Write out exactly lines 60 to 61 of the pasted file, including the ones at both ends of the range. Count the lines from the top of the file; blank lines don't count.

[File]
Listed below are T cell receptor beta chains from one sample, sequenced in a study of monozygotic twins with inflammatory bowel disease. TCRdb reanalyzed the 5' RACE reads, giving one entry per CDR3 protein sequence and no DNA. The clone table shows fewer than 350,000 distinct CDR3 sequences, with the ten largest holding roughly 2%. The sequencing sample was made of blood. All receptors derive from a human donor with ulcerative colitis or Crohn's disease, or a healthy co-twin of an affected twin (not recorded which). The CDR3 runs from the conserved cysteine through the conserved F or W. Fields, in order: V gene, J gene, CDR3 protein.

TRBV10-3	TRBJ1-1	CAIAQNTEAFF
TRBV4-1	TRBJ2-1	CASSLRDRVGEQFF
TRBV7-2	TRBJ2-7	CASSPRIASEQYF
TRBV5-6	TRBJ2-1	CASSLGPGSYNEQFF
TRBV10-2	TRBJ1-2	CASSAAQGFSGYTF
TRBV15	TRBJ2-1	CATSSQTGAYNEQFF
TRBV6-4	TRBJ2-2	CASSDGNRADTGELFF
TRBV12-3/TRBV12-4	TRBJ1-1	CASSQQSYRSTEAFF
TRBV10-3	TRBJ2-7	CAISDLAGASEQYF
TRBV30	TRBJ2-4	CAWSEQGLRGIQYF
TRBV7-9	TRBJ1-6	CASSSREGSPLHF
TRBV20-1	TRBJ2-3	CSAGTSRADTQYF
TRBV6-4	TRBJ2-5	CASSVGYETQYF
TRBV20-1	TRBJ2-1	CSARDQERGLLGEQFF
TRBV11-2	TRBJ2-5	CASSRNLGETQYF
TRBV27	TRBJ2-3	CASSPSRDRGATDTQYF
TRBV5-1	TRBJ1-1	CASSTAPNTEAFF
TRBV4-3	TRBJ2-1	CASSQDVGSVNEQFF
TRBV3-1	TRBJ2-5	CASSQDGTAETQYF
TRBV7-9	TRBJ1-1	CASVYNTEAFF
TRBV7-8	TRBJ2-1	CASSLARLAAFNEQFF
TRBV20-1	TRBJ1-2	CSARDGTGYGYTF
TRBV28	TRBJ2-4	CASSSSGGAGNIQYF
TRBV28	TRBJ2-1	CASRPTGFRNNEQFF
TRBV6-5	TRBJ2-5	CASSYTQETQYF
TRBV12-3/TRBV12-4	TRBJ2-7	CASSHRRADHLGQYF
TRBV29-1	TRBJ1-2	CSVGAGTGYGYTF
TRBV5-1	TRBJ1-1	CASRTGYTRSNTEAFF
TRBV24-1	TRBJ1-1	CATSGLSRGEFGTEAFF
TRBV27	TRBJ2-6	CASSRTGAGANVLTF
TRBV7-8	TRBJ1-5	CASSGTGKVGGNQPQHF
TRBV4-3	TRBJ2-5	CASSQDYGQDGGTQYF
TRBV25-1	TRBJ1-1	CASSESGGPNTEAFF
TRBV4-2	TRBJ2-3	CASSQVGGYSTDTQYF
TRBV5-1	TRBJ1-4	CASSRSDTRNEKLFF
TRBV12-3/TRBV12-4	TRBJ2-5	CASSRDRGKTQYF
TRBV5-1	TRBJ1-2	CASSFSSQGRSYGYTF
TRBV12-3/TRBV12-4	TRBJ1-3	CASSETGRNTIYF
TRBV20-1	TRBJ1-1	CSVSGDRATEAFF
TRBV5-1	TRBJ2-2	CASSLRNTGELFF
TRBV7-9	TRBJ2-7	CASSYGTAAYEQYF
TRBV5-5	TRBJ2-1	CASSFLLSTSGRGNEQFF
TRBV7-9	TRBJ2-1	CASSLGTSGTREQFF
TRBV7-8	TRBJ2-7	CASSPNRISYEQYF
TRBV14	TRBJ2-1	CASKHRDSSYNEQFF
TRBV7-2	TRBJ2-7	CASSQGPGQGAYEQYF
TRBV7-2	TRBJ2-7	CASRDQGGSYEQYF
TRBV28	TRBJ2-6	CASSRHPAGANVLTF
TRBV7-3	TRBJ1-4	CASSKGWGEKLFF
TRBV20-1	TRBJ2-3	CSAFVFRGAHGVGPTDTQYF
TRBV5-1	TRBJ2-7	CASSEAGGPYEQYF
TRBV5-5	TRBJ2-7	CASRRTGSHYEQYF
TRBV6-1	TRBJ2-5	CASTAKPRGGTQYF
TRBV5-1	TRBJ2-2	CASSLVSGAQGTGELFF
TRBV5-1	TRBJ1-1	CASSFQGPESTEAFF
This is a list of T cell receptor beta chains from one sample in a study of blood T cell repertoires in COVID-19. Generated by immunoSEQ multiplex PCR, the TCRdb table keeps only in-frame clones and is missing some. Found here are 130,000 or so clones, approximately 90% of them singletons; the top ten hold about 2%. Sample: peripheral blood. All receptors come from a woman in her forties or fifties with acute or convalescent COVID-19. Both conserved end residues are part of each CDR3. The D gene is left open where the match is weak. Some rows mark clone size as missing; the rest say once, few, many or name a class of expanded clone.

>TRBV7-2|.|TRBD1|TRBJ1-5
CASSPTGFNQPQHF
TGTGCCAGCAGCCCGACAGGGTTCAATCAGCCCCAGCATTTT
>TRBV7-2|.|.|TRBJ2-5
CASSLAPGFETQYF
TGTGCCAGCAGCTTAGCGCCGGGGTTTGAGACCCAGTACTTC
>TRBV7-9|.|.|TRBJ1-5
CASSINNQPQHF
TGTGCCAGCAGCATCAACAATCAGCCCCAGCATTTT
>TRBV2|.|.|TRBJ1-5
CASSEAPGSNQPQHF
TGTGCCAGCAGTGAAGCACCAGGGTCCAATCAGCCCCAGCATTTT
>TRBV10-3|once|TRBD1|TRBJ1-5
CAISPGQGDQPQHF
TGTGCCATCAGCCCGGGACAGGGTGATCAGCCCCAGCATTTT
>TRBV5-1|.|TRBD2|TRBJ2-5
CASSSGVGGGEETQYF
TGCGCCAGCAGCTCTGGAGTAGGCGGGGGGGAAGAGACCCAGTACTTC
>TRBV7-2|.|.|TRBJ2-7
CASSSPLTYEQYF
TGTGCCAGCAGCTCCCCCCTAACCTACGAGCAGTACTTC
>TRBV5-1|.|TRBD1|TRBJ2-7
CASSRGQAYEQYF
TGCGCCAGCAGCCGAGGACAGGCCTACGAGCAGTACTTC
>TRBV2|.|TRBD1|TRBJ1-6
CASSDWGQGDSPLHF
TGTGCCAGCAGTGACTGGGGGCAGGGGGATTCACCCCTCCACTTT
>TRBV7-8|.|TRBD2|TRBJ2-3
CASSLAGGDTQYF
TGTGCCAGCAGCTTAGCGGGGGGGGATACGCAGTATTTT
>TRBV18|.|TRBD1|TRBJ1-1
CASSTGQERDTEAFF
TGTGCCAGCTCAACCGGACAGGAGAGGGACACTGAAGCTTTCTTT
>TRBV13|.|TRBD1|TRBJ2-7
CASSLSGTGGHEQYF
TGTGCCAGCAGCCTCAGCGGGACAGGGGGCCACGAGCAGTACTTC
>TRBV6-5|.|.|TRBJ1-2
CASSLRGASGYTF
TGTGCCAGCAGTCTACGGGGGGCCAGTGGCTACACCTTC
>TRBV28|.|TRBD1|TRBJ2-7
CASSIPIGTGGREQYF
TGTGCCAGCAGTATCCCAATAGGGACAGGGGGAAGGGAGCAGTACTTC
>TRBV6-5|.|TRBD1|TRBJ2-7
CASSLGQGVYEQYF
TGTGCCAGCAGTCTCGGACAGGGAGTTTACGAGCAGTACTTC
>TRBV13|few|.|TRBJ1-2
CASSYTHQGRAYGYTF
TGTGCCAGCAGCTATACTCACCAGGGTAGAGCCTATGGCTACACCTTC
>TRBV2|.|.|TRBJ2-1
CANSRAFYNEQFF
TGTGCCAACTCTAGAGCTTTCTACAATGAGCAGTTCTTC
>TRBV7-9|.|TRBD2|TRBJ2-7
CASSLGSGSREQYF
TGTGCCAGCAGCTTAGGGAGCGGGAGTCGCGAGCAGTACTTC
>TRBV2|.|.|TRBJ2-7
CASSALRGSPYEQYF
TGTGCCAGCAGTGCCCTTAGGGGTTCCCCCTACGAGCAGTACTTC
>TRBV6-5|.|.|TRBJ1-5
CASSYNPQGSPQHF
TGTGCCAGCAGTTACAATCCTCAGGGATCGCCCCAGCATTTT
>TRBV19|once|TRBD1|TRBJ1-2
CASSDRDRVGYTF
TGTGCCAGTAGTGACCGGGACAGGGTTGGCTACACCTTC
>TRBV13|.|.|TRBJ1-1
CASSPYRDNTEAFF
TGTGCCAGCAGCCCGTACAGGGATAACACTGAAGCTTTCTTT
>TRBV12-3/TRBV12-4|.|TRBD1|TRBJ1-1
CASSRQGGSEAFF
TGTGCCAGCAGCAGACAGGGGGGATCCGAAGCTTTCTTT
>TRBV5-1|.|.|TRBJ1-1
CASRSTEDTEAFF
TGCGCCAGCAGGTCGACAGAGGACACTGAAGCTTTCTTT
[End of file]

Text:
TGTGCCAGCAGCCCGACAGGGTTCAATCAGCCCCAGCATTTT
>TRBV7-2|.|.|TRBJ2-5